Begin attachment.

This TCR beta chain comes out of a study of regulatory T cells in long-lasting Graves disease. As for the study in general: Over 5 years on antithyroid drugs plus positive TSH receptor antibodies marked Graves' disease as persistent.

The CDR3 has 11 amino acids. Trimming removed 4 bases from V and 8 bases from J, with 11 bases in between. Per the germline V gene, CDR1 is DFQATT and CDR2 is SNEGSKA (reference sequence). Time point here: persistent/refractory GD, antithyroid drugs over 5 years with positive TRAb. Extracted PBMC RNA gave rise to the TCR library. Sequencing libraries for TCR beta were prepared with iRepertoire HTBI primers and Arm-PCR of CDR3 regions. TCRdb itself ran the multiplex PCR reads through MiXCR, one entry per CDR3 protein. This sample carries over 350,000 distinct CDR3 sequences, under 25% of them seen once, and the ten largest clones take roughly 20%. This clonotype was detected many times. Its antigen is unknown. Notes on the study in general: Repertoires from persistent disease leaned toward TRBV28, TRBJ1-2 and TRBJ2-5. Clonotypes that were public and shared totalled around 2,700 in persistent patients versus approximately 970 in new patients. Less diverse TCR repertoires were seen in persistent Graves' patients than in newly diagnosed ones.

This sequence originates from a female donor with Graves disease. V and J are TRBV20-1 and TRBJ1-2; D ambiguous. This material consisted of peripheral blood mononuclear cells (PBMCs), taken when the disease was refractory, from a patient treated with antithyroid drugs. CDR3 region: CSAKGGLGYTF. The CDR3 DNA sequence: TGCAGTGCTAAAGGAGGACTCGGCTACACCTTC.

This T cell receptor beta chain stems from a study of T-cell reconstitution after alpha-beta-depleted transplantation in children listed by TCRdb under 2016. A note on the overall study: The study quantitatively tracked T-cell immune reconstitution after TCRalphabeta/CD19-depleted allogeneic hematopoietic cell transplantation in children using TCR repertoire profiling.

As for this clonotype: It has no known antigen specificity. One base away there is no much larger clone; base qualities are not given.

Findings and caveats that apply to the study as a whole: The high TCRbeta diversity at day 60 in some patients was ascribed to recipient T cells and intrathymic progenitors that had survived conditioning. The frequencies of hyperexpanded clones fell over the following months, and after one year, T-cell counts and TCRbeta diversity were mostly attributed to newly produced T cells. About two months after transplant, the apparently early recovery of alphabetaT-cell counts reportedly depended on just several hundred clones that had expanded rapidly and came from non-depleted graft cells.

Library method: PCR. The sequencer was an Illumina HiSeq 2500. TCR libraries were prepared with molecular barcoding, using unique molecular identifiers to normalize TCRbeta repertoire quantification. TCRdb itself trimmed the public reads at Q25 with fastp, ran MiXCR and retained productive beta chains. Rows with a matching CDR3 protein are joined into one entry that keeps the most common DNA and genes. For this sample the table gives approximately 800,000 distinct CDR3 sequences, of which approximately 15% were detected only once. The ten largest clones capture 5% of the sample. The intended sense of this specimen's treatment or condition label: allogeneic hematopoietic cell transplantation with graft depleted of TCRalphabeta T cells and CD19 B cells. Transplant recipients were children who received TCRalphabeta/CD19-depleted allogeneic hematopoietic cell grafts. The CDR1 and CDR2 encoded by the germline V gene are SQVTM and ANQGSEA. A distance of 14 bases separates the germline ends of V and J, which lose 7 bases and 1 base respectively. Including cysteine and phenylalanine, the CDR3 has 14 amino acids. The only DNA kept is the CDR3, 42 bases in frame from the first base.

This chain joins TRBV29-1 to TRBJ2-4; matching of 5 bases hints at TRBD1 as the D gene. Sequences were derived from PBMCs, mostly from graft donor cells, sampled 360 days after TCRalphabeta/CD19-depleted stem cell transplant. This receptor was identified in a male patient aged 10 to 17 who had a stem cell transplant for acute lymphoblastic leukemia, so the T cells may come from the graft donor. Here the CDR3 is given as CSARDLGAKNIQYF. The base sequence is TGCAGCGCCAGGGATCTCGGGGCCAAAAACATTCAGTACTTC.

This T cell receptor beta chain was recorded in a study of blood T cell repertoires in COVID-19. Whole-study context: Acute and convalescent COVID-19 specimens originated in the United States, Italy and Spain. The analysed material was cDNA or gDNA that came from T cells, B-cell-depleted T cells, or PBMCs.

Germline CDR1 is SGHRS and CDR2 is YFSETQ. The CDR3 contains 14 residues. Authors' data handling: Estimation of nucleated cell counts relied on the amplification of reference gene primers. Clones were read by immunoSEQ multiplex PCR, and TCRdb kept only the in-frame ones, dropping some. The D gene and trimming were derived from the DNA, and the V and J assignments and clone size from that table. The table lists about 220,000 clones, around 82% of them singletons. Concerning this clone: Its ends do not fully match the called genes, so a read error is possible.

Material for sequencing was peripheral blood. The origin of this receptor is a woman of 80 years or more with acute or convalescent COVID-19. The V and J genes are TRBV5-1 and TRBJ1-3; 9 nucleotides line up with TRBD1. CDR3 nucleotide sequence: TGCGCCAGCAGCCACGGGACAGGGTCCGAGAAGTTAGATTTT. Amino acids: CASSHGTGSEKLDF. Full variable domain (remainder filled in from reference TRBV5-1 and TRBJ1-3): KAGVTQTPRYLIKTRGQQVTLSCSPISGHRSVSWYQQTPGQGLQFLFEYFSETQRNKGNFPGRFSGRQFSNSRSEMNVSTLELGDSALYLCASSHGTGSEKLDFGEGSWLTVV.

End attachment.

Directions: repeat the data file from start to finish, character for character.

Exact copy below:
This TCR beta chain comes out of a study of regulatory T cells in long-lasting Graves disease. As for the study in general: Over 5 years on antithyroid drugs plus positive TSH receptor antibodies marked Graves' disease as persistent.

The CDR3 has 11 amino acids. Trimming removed 4 bases from V and 8 bases from J, with 11 bases in between. Per the germline V gene, CDR1 is DFQATT and CDR2 is SNEGSKA (reference sequence). Time point here: persistent/refractory GD, antithyroid drugs over 5 years with positive TRAb. Extracted PBMC RNA gave rise to the TCR library. Sequencing libraries for TCR beta were prepared with iRepertoire HTBI primers and Arm-PCR of CDR3 regions. TCRdb itself ran the multiplex PCR reads through MiXCR, one entry per CDR3 protein. This sample carries over 350,000 distinct CDR3 sequences, under 25% of them seen once, and the ten largest clones take roughly 20%. This clonotype was detected many times. Its antigen is unknown. Notes on the study in general: Repertoires from persistent disease leaned toward TRBV28, TRBJ1-2 and TRBJ2-5. Clonotypes that were public and shared totalled around 2,700 in persistent patients versus approximately 970 in new patients. Less diverse TCR repertoires were seen in persistent Graves' patients than in newly diagnosed ones.

This sequence originates from a female donor with Graves disease. V and J are TRBV20-1 and TRBJ1-2; D ambiguous. This material consisted of peripheral blood mononuclear cells (PBMCs), taken when the disease was refractory, from a patient treated with antithyroid drugs. CDR3 region: CSAKGGLGYTF. The CDR3 DNA sequence: TGCAGTGCTAAAGGAGGACTCGGCTACACCTTC.

This T cell receptor beta chain stems from a study of T-cell reconstitution after alpha-beta-depleted transplantation in children listed by TCRdb under 2016. A note on the overall study: The study quantitatively tracked T-cell immune reconstitution after TCRalphabeta/CD19-depleted allogeneic hematopoietic cell transplantation in children using TCR repertoire profiling.

As for this clonotype: It has no known antigen specificity. One base away there is no much larger clone; base qualities are not given.

Findings and caveats that apply to the study as a whole: The high TCRbeta diversity at day 60 in some patients was ascribed to recipient T cells and intrathymic progenitors that had survived conditioning. The frequencies of hyperexpanded clones fell over the following months, and after one year, T-cell counts and TCRbeta diversity were mostly attributed to newly produced T cells. About two months after transplant, the apparently early recovery of alphabetaT-cell counts reportedly depended on just several hundred clones that had expanded rapidly and came from non-depleted graft cells.

Library method: PCR. The sequencer was an Illumina HiSeq 2500. TCR libraries were prepared with molecular barcoding, using unique molecular identifiers to normalize TCRbeta repertoire quantification. TCRdb itself trimmed the public reads at Q25 with fastp, ran MiXCR and retained productive beta chains. Rows with a matching CDR3 protein are joined into one entry that keeps the most common DNA and genes. For this sample the table gives approximately 800,000 distinct CDR3 sequences, of which approximately 15% were detected only once. The ten largest clones capture 5% of the sample. The intended sense of this specimen's treatment or condition label: allogeneic hematopoietic cell transplantation with graft depleted of TCRalphabeta T cells and CD19 B cells. Transplant recipients were children who received TCRalphabeta/CD19-depleted allogeneic hematopoietic cell grafts. The CDR1 and CDR2 encoded by the germline V gene are SQVTM and ANQGSEA. A distance of 14 bases separates the germline ends of V and J, which lose 7 bases and 1 base respectively. Including cysteine and phenylalanine, the CDR3 has 14 amino acids. The only DNA kept is the CDR3, 42 bases in frame from the first base.

This chain joins TRBV29-1 to TRBJ2-4; matching of 5 bases hints at TRBD1 as the D gene. Sequences were derived from PBMCs, mostly from graft donor cells, sampled 360 days after TCRalphabeta/CD19-depleted stem cell transplant. This receptor was identified in a male patient aged 10 to 17 who had a stem cell transplant for acute lymphoblastic leukemia, so the T cells may come from the graft donor. Here the CDR3 is given as CSARDLGAKNIQYF. The base sequence is TGCAGCGCCAGGGATCTCGGGGCCAAAAACATTCAGTACTTC.

This T cell receptor beta chain was recorded in a study of blood T cell repertoires in COVID-19. Whole-study context: Acute and convalescent COVID-19 specimens originated in the United States, Italy and Spain. The analysed material was cDNA or gDNA that came from T cells, B-cell-depleted T cells, or PBMCs.

Germline CDR1 is SGHRS and CDR2 is YFSETQ. The CDR3 contains 14 residues. Authors' data handling: Estimation of nucleated cell counts relied on the amplification of reference gene primers. Clones were read by immunoSEQ multiplex PCR, and TCRdb kept only the in-frame ones, dropping some. The D gene and trimming were derived from the DNA, and the V and J assignments and clone size from that table. The table lists about 220,000 clones, around 82% of them singletons. Concerning this clone: Its ends do not fully match the called genes, so a read error is possible.

Material for sequencing was peripheral blood. The origin of this receptor is a woman of 80 years or more with acute or convalescent COVID-19. The V and J genes are TRBV5-1 and TRBJ1-3; 9 nucleotides line up with TRBD1. CDR3 nucleotide sequence: TGCGCCAGCAGCCACGGGACAGGGTCCGAGAAGTTAGATTTT. Amino acids: CASSHGTGSEKLDF. Full variable domain (remainder filled in from reference TRBV5-1 and TRBJ1-3): KAGVTQTPRYLIKTRGQQVTLSCSPISGHRSVSWYQQTPGQGLQFLFEYFSETQRNKGNFPGRFSGRQFSNSRSEMNVSTLELGDSALYLCASSHGTGSEKLDFGEGSWLTVV.